May 10 2012

5:00 pm 154 BSRB

EcoEvoPub Series

Graduate Student Presentations


Department of Ecology and Evolutionary Biology

“The Royale Treatment: dental indicators of elevated stress in an island moose population”

Interruptions in tooth formation due to metabolic stress leave permanent marks in tooth tissues that can be easily diagnosed. Such marks are prevalent in the teeth of moose(Alces alces) dwelling on Isle Royale, Michigan. This population has been known to experience periodic overpopulation and island-wide starvation, as well as stunted growth and high incidence of arthritis. In this exploratory study, I surveyed moose from times of high and low density for signs of interrupted bone and enamel formation. Incidents of defective enamel formation have been prevalent since the 1970’s, implying that even following a population crash, moose are insufficiently nourished. Arthritis and short metatarsal length have previously been linked to malnutrition, but the total number of enamel defects does not correlate with these factors. Some of these observed defects may instead correspond to the stress imposed on juveniles during birth rather than starvation. I will analyze enamel defects against daily incremental growth within the teeth, revealing the time of birth and the effects of known environmental stresses on tooth formation. I will ultimately apply these data to determining the health of ungulates of unknown environment and population density, most notably animals closely predating the end-Pleistocene extinction event.

Department of Ecology and Evolutionary Biology

“Dietary behavior and resource partitioning among large carnivorans of late Pleistocene rancho La Brea”

The processing of food causes distinct patterns of microscopic wear on tooth enamel, patterns that represent indirect evidence of tooth use and diet. We examined dental microwear features of seven species of carnivorans from the late Pleistocene asphalt seeps at Rancho La Brea(Los Angeles, California, United States) to infer dietary resource use in the large-carnivoran assemblage. For a comparative database, we documented microwear features for seven species of extant North American carnivorans in order to characterize microwear differences among five dietary categories: hypercarnivore + bone, hypercarnivore, carnivore, omnivore, and herbivore/omnivore. Counts of total scratches, total pits, coarse scratches, fine scratches, large pits, small pits, and gouges were documented on light-microscopy photomicrographs of the anterior shearing facet of the lower first molar (carnassial). Length and direction of scratches were also recorded for the modern species. Among modern carnivorans, greater densities of microwear features, as well as greater length and consistent directionality of scratches, characterized more carnivorous versus more omnivorous diets. Among the Rancho La Brea carnivorans, Smilodon fatalis, the saber-tooth cat, was distinct in having a markedly low density of all features; Panthera atrox, the American lion, exhibited a high density of all features; and the remaining carnivorans clustered together in the intermediate range for most microwear variables. Discriminant analysis based on microwear variables of modern species classified Smilodon; the short-faced bear, Arctodus simus; the coyote, Canis latrans; the gray wolf, Canis lupus; and the cougar, Puma concolor, as omnivores. Like modern omnivores, these five Rancho La Brea carnivorans had more gouges and fewer fine scratches, large pits, and small pits. This surprising result may be the effect of the small size of the comparative database or an indication that the diet of the large carnivorans of Rancho La Brea, because of this locality's unique faunal composition and taphonomy, is not well described by the dental microwear of modern analogs.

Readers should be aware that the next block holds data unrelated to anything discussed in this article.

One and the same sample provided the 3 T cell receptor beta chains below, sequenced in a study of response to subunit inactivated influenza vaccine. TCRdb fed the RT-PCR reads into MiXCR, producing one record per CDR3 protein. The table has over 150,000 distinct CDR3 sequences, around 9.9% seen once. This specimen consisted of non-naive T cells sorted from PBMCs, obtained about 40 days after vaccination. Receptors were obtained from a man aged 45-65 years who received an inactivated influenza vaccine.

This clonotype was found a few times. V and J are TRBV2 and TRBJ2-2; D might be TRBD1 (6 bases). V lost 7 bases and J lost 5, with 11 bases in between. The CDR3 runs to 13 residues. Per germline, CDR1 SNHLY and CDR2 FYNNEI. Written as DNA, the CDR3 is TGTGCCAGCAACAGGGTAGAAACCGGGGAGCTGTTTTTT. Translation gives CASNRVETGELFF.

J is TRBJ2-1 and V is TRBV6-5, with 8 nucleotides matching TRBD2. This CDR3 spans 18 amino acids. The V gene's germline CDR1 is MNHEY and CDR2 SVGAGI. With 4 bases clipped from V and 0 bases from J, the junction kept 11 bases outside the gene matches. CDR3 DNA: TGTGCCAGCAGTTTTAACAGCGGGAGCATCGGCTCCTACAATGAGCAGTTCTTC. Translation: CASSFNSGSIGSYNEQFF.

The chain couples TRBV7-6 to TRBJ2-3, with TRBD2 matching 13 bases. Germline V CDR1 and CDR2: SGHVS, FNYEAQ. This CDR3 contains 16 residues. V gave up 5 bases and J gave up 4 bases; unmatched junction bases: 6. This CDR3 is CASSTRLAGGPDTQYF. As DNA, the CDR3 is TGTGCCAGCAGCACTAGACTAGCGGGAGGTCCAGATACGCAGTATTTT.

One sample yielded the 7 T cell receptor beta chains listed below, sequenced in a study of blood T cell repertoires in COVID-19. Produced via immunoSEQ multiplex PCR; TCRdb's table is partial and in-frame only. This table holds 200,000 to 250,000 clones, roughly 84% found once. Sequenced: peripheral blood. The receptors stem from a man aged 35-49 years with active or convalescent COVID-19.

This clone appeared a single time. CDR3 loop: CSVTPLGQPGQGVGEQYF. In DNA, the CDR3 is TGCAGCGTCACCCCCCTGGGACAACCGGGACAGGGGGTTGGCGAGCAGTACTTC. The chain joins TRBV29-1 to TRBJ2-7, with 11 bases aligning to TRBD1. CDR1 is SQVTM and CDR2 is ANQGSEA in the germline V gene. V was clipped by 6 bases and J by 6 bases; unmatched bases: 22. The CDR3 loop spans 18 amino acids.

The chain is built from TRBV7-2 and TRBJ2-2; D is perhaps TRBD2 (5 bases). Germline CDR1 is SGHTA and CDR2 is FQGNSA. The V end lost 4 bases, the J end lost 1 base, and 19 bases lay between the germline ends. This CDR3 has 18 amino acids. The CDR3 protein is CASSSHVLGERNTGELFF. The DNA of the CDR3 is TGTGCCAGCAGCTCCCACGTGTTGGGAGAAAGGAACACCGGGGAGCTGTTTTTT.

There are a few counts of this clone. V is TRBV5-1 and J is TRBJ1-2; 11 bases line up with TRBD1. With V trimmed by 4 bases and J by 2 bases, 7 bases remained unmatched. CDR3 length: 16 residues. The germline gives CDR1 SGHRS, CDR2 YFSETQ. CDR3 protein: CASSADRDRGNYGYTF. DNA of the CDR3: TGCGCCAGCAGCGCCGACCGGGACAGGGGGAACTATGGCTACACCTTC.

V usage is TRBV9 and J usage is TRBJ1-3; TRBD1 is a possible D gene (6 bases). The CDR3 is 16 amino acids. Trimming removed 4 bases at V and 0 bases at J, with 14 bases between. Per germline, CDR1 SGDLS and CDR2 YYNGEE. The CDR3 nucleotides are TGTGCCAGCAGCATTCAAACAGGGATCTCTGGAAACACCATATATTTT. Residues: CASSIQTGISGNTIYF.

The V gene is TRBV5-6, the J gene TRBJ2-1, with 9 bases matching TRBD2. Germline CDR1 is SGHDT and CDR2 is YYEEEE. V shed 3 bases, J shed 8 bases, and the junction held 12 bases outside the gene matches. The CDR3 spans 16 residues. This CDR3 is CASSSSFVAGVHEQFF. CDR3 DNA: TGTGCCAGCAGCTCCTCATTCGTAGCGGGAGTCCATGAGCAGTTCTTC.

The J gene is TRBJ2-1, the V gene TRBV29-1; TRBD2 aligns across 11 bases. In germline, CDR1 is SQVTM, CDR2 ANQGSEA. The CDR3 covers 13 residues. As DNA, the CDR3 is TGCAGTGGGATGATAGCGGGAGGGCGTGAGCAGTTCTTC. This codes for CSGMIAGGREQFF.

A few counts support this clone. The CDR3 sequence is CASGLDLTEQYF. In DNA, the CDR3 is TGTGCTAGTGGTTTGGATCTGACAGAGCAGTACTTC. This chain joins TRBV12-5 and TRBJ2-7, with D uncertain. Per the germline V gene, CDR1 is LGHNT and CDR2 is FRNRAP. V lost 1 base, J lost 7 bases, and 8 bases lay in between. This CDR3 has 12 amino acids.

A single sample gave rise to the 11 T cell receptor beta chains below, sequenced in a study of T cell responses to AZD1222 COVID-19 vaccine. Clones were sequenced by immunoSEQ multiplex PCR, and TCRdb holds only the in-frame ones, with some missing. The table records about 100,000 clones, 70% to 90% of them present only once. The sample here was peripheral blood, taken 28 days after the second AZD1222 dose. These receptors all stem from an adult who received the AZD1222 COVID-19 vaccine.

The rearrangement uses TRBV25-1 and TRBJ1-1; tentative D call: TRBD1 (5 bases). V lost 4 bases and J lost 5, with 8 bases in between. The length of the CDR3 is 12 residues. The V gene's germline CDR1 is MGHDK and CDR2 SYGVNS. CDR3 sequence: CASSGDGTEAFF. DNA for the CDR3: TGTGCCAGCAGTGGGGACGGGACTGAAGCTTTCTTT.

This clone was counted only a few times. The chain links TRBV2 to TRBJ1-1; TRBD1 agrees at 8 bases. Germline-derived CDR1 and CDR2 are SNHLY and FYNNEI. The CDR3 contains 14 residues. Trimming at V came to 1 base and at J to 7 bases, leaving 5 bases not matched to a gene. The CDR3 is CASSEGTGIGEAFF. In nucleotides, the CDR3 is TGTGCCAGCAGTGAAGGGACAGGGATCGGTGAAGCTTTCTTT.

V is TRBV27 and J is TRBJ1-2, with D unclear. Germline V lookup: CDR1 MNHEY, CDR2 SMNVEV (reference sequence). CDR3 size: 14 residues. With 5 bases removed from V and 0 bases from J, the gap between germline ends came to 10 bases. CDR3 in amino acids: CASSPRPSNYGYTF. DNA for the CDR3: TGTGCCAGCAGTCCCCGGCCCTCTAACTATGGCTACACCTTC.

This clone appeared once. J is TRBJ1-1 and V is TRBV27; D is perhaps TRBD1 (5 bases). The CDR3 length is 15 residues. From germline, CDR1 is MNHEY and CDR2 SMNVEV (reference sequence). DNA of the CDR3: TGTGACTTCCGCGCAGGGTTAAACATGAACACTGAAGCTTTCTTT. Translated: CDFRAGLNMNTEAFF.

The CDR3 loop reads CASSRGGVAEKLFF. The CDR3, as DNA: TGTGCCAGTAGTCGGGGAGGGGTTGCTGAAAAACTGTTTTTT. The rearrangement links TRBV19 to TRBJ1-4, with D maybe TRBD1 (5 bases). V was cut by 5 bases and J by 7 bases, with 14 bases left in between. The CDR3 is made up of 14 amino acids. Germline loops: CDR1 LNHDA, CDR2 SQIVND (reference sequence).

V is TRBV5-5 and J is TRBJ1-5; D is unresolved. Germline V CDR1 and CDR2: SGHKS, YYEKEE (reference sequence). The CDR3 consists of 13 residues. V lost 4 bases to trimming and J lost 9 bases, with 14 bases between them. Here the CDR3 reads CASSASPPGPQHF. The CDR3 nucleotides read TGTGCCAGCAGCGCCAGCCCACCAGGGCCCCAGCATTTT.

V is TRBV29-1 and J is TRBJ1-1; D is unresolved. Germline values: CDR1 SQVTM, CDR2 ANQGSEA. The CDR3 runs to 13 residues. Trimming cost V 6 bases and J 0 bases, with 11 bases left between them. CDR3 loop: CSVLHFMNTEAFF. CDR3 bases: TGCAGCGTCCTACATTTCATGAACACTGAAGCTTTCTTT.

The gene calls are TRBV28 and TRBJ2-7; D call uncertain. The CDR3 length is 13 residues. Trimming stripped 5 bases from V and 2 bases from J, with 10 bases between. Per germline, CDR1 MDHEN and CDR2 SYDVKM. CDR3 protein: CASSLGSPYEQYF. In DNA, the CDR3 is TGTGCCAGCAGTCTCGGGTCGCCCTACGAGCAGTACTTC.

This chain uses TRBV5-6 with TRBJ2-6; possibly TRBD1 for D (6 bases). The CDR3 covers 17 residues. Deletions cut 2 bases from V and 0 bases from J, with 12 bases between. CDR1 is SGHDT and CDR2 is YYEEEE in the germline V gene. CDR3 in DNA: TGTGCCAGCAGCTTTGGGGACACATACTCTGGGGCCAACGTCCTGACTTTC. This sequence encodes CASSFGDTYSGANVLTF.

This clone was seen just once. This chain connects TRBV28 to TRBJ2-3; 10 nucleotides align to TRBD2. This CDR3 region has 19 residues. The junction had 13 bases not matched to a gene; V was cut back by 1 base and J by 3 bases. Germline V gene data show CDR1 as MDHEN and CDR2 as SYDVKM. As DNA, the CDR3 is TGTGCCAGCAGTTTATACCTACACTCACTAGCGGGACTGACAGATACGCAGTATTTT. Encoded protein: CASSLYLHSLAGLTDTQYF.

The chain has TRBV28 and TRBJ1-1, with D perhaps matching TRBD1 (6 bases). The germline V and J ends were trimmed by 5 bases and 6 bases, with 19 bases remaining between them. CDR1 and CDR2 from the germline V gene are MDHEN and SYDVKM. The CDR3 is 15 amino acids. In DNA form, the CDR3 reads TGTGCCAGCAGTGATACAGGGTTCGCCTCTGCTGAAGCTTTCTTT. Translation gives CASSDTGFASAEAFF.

THURSDAY, MAY 10, 2012











































































































































































































































































































































































































































































































































































































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